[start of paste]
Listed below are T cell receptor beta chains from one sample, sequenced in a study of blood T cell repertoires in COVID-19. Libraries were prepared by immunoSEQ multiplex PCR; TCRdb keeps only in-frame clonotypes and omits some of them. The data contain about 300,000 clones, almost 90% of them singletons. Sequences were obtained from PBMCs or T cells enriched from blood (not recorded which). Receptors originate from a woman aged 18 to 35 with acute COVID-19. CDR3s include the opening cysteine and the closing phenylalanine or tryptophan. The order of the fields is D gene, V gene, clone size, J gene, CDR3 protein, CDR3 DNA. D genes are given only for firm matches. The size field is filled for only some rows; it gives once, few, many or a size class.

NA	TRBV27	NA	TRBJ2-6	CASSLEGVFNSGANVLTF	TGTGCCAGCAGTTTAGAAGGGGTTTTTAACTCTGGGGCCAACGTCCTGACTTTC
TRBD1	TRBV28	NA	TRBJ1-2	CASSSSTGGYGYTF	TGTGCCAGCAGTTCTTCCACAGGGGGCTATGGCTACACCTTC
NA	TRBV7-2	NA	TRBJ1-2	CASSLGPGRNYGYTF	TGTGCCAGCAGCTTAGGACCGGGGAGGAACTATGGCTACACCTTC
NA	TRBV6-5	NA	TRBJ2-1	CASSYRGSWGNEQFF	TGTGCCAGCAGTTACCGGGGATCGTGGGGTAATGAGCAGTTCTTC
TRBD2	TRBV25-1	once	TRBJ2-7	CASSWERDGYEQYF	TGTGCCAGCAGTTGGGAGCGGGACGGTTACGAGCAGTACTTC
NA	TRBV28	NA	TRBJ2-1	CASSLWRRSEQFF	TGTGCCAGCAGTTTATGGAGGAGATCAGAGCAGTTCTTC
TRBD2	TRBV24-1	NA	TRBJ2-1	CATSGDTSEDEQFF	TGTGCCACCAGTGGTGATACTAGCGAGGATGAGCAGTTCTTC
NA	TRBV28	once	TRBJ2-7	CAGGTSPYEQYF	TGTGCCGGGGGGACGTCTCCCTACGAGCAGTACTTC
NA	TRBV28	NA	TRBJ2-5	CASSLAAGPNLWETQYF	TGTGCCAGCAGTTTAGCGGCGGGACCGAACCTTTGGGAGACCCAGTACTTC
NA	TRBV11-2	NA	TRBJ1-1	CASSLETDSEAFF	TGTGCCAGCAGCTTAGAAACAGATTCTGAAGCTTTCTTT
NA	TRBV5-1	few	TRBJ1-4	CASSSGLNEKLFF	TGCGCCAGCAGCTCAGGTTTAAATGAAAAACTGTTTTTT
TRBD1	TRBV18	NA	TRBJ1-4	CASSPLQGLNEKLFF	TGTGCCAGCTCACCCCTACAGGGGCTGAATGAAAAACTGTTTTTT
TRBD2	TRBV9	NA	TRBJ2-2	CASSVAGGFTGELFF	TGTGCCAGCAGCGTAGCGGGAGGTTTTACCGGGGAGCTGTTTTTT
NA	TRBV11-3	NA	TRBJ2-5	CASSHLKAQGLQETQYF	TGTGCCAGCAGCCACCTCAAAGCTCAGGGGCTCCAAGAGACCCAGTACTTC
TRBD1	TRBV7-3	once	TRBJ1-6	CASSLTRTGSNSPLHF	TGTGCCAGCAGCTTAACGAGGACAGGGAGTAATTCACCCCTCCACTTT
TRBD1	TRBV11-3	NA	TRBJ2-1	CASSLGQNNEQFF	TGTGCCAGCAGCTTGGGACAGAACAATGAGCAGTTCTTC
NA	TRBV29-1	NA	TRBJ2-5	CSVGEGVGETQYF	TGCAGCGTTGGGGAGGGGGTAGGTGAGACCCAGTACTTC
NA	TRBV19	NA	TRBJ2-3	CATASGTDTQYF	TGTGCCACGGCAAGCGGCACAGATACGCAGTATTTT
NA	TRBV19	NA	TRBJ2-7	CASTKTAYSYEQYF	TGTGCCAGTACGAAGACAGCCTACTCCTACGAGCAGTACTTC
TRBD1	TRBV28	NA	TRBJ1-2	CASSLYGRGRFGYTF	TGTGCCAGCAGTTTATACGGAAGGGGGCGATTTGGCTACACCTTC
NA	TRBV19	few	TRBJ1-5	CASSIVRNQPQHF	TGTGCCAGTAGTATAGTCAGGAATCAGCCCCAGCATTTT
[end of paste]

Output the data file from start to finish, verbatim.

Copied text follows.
Listed below are T cell receptor beta chains from one sample, sequenced in a study of blood T cell repertoires in COVID-19. Libraries were prepared by immunoSEQ multiplex PCR; TCRdb keeps only in-frame clonotypes and omits some of them. The data contain about 300,000 clones, almost 90% of them singletons. Sequences were obtained from PBMCs or T cells enriched from blood (not recorded which). Receptors originate from a woman aged 18 to 35 with acute COVID-19. CDR3s include the opening cysteine and the closing phenylalanine or tryptophan. The order of the fields is D gene, V gene, clone size, J gene, CDR3 protein, CDR3 DNA. D genes are given only for firm matches. The size field is filled for only some rows; it gives once, few, many or a size class.

NA	TRBV27	NA	TRBJ2-6	CASSLEGVFNSGANVLTF	TGTGCCAGCAGTTTAGAAGGGGTTTTTAACTCTGGGGCCAACGTCCTGACTTTC
TRBD1	TRBV28	NA	TRBJ1-2	CASSSSTGGYGYTF	TGTGCCAGCAGTTCTTCCACAGGGGGCTATGGCTACACCTTC
NA	TRBV7-2	NA	TRBJ1-2	CASSLGPGRNYGYTF	TGTGCCAGCAGCTTAGGACCGGGGAGGAACTATGGCTACACCTTC
NA	TRBV6-5	NA	TRBJ2-1	CASSYRGSWGNEQFF	TGTGCCAGCAGTTACCGGGGATCGTGGGGTAATGAGCAGTTCTTC
TRBD2	TRBV25-1	once	TRBJ2-7	CASSWERDGYEQYF	TGTGCCAGCAGTTGGGAGCGGGACGGTTACGAGCAGTACTTC
NA	TRBV28	NA	TRBJ2-1	CASSLWRRSEQFF	TGTGCCAGCAGTTTATGGAGGAGATCAGAGCAGTTCTTC
TRBD2	TRBV24-1	NA	TRBJ2-1	CATSGDTSEDEQFF	TGTGCCACCAGTGGTGATACTAGCGAGGATGAGCAGTTCTTC
NA	TRBV28	once	TRBJ2-7	CAGGTSPYEQYF	TGTGCCGGGGGGACGTCTCCCTACGAGCAGTACTTC
NA	TRBV28	NA	TRBJ2-5	CASSLAAGPNLWETQYF	TGTGCCAGCAGTTTAGCGGCGGGACCGAACCTTTGGGAGACCCAGTACTTC
NA	TRBV11-2	NA	TRBJ1-1	CASSLETDSEAFF	TGTGCCAGCAGCTTAGAAACAGATTCTGAAGCTTTCTTT
NA	TRBV5-1	few	TRBJ1-4	CASSSGLNEKLFF	TGCGCCAGCAGCTCAGGTTTAAATGAAAAACTGTTTTTT
TRBD1	TRBV18	NA	TRBJ1-4	CASSPLQGLNEKLFF	TGTGCCAGCTCACCCCTACAGGGGCTGAATGAAAAACTGTTTTTT
TRBD2	TRBV9	NA	TRBJ2-2	CASSVAGGFTGELFF	TGTGCCAGCAGCGTAGCGGGAGGTTTTACCGGGGAGCTGTTTTTT
NA	TRBV11-3	NA	TRBJ2-5	CASSHLKAQGLQETQYF	TGTGCCAGCAGCCACCTCAAAGCTCAGGGGCTCCAAGAGACCCAGTACTTC
TRBD1	TRBV7-3	once	TRBJ1-6	CASSLTRTGSNSPLHF	TGTGCCAGCAGCTTAACGAGGACAGGGAGTAATTCACCCCTCCACTTT
TRBD1	TRBV11-3	NA	TRBJ2-1	CASSLGQNNEQFF	TGTGCCAGCAGCTTGGGACAGAACAATGAGCAGTTCTTC
NA	TRBV29-1	NA	TRBJ2-5	CSVGEGVGETQYF	TGCAGCGTTGGGGAGGGGGTAGGTGAGACCCAGTACTTC
NA	TRBV19	NA	TRBJ2-3	CATASGTDTQYF	TGTGCCACGGCAAGCGGCACAGATACGCAGTATTTT
NA	TRBV19	NA	TRBJ2-7	CASTKTAYSYEQYF	TGTGCCAGTACGAAGACAGCCTACTCCTACGAGCAGTACTTC
TRBD1	TRBV28	NA	TRBJ1-2	CASSLYGRGRFGYTF	TGTGCCAGCAGTTTATACGGAAGGGGGCGATTTGGCTACACCTTC
NA	TRBV19	few	TRBJ1-5	CASSIVRNQPQHF	TGTGCCAGTAGTATAGTCAGGAATCAGCCCCAGCATTTT